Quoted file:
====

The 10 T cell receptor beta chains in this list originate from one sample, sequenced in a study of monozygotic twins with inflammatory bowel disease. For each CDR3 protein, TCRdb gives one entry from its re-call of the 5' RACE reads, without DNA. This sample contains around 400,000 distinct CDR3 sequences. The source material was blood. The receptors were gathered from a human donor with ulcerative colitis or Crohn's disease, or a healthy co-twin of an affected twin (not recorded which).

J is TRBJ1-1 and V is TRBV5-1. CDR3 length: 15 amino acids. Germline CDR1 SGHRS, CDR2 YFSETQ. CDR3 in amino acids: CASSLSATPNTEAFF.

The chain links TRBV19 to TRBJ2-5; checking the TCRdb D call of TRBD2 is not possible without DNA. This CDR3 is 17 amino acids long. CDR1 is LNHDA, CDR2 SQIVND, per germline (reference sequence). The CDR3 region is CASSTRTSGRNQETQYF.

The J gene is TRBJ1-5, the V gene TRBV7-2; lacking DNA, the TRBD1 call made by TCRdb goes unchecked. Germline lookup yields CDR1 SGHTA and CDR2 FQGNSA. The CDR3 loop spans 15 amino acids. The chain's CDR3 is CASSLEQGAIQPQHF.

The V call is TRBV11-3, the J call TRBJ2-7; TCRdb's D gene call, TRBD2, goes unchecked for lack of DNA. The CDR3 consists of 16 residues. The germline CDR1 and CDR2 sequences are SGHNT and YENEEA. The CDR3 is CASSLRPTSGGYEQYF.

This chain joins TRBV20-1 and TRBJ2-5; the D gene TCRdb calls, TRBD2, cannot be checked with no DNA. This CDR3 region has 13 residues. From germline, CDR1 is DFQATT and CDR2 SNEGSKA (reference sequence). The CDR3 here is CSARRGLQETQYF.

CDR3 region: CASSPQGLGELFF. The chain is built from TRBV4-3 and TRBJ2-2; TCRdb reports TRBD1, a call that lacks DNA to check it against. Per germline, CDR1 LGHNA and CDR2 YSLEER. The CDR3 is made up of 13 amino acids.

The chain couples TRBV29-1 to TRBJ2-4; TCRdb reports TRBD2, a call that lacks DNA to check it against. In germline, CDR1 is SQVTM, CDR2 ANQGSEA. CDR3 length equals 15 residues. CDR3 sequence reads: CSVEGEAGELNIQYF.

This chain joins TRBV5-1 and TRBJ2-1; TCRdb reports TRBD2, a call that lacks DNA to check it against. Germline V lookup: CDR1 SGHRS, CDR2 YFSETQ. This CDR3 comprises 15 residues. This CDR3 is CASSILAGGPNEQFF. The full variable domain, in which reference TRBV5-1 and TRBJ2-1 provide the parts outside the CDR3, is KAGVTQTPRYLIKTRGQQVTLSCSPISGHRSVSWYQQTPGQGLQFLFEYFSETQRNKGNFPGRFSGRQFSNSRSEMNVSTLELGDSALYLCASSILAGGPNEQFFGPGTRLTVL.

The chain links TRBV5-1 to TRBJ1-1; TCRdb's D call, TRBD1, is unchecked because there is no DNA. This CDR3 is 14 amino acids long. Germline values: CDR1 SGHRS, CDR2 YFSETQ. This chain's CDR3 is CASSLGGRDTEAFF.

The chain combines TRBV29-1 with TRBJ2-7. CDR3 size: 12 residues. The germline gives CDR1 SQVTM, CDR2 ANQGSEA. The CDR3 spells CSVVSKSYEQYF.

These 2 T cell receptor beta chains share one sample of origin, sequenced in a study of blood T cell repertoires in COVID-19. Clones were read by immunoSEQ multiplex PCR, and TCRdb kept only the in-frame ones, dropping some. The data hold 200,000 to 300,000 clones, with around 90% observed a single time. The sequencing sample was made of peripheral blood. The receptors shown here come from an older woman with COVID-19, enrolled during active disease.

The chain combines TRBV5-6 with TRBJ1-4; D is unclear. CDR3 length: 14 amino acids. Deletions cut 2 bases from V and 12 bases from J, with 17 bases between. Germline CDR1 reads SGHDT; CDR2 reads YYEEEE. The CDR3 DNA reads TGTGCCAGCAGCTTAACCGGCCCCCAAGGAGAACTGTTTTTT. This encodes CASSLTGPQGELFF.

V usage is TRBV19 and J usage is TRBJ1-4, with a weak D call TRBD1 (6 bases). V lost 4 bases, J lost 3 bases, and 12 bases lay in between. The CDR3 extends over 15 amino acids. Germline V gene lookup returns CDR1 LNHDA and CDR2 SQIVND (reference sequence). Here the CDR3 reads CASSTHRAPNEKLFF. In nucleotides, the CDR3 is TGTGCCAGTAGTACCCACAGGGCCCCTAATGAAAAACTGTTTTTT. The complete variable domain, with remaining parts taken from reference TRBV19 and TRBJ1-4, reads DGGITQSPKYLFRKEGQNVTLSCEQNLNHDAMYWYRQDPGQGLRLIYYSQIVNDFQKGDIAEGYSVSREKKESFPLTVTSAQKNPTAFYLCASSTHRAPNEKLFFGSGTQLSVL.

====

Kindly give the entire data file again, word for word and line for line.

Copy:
The 10 T cell receptor beta chains in this list originate from one sample, sequenced in a study of monozygotic twins with inflammatory bowel disease. For each CDR3 protein, TCRdb gives one entry from its re-call of the 5' RACE reads, without DNA. This sample contains around 400,000 distinct CDR3 sequences. The source material was blood. The receptors were gathered from a human donor with ulcerative colitis or Crohn's disease, or a healthy co-twin of an affected twin (not recorded which).

J is TRBJ1-1 and V is TRBV5-1. CDR3 length: 15 amino acids. Germline CDR1 SGHRS, CDR2 YFSETQ. CDR3 in amino acids: CASSLSATPNTEAFF.

The chain links TRBV19 to TRBJ2-5; checking the TCRdb D call of TRBD2 is not possible without DNA. This CDR3 is 17 amino acids long. CDR1 is LNHDA, CDR2 SQIVND, per germline (reference sequence). The CDR3 region is CASSTRTSGRNQETQYF.

The J gene is TRBJ1-5, the V gene TRBV7-2; lacking DNA, the TRBD1 call made by TCRdb goes unchecked. Germline lookup yields CDR1 SGHTA and CDR2 FQGNSA. The CDR3 loop spans 15 amino acids. The chain's CDR3 is CASSLEQGAIQPQHF.

The V call is TRBV11-3, the J call TRBJ2-7; TCRdb's D gene call, TRBD2, goes unchecked for lack of DNA. The CDR3 consists of 16 residues. The germline CDR1 and CDR2 sequences are SGHNT and YENEEA. The CDR3 is CASSLRPTSGGYEQYF.

This chain joins TRBV20-1 and TRBJ2-5; the D gene TCRdb calls, TRBD2, cannot be checked with no DNA. This CDR3 region has 13 residues. From germline, CDR1 is DFQATT and CDR2 SNEGSKA (reference sequence). The CDR3 here is CSARRGLQETQYF.

CDR3 region: CASSPQGLGELFF. The chain is built from TRBV4-3 and TRBJ2-2; TCRdb reports TRBD1, a call that lacks DNA to check it against. Per germline, CDR1 LGHNA and CDR2 YSLEER. The CDR3 is made up of 13 amino acids.

The chain couples TRBV29-1 to TRBJ2-4; TCRdb reports TRBD2, a call that lacks DNA to check it against. In germline, CDR1 is SQVTM, CDR2 ANQGSEA. CDR3 length equals 15 residues. CDR3 sequence reads: CSVEGEAGELNIQYF.

This chain joins TRBV5-1 and TRBJ2-1; TCRdb reports TRBD2, a call that lacks DNA to check it against. Germline V lookup: CDR1 SGHRS, CDR2 YFSETQ. This CDR3 comprises 15 residues. This CDR3 is CASSILAGGPNEQFF. The full variable domain, in which reference TRBV5-1 and TRBJ2-1 provide the parts outside the CDR3, is KAGVTQTPRYLIKTRGQQVTLSCSPISGHRSVSWYQQTPGQGLQFLFEYFSETQRNKGNFPGRFSGRQFSNSRSEMNVSTLELGDSALYLCASSILAGGPNEQFFGPGTRLTVL.

The chain links TRBV5-1 to TRBJ1-1; TCRdb's D call, TRBD1, is unchecked because there is no DNA. This CDR3 is 14 amino acids long. Germline values: CDR1 SGHRS, CDR2 YFSETQ. This chain's CDR3 is CASSLGGRDTEAFF.

The chain combines TRBV29-1 with TRBJ2-7. CDR3 size: 12 residues. The germline gives CDR1 SQVTM, CDR2 ANQGSEA. The CDR3 spells CSVVSKSYEQYF.

These 2 T cell receptor beta chains share one sample of origin, sequenced in a study of blood T cell repertoires in COVID-19. Clones were read by immunoSEQ multiplex PCR, and TCRdb kept only the in-frame ones, dropping some. The data hold 200,000 to 300,000 clones, with around 90% observed a single time. The sequencing sample was made of peripheral blood. The receptors shown here come from an older woman with COVID-19, enrolled during active disease.

The chain combines TRBV5-6 with TRBJ1-4; D is unclear. CDR3 length: 14 amino acids. Deletions cut 2 bases from V and 12 bases from J, with 17 bases between. Germline CDR1 reads SGHDT; CDR2 reads YYEEEE. The CDR3 DNA reads TGTGCCAGCAGCTTAACCGGCCCCCAAGGAGAACTGTTTTTT. This encodes CASSLTGPQGELFF.

V usage is TRBV19 and J usage is TRBJ1-4, with a weak D call TRBD1 (6 bases). V lost 4 bases, J lost 3 bases, and 12 bases lay in between. The CDR3 extends over 15 amino acids. Germline V gene lookup returns CDR1 LNHDA and CDR2 SQIVND (reference sequence). Here the CDR3 reads CASSTHRAPNEKLFF. In nucleotides, the CDR3 is TGTGCCAGTAGTACCCACAGGGCCCCTAATGAAAAACTGTTTTTT. The complete variable domain, with remaining parts taken from reference TRBV19 and TRBJ1-4, reads DGGITQSPKYLFRKEGQNVTLSCEQNLNHDAMYWYRQDPGQGLRLIYYSQIVNDFQKGDIAEGYSVSREKKESFPLTVTSAQKNPTAFYLCASSTHRAPNEKLFFGSGTQLSVL.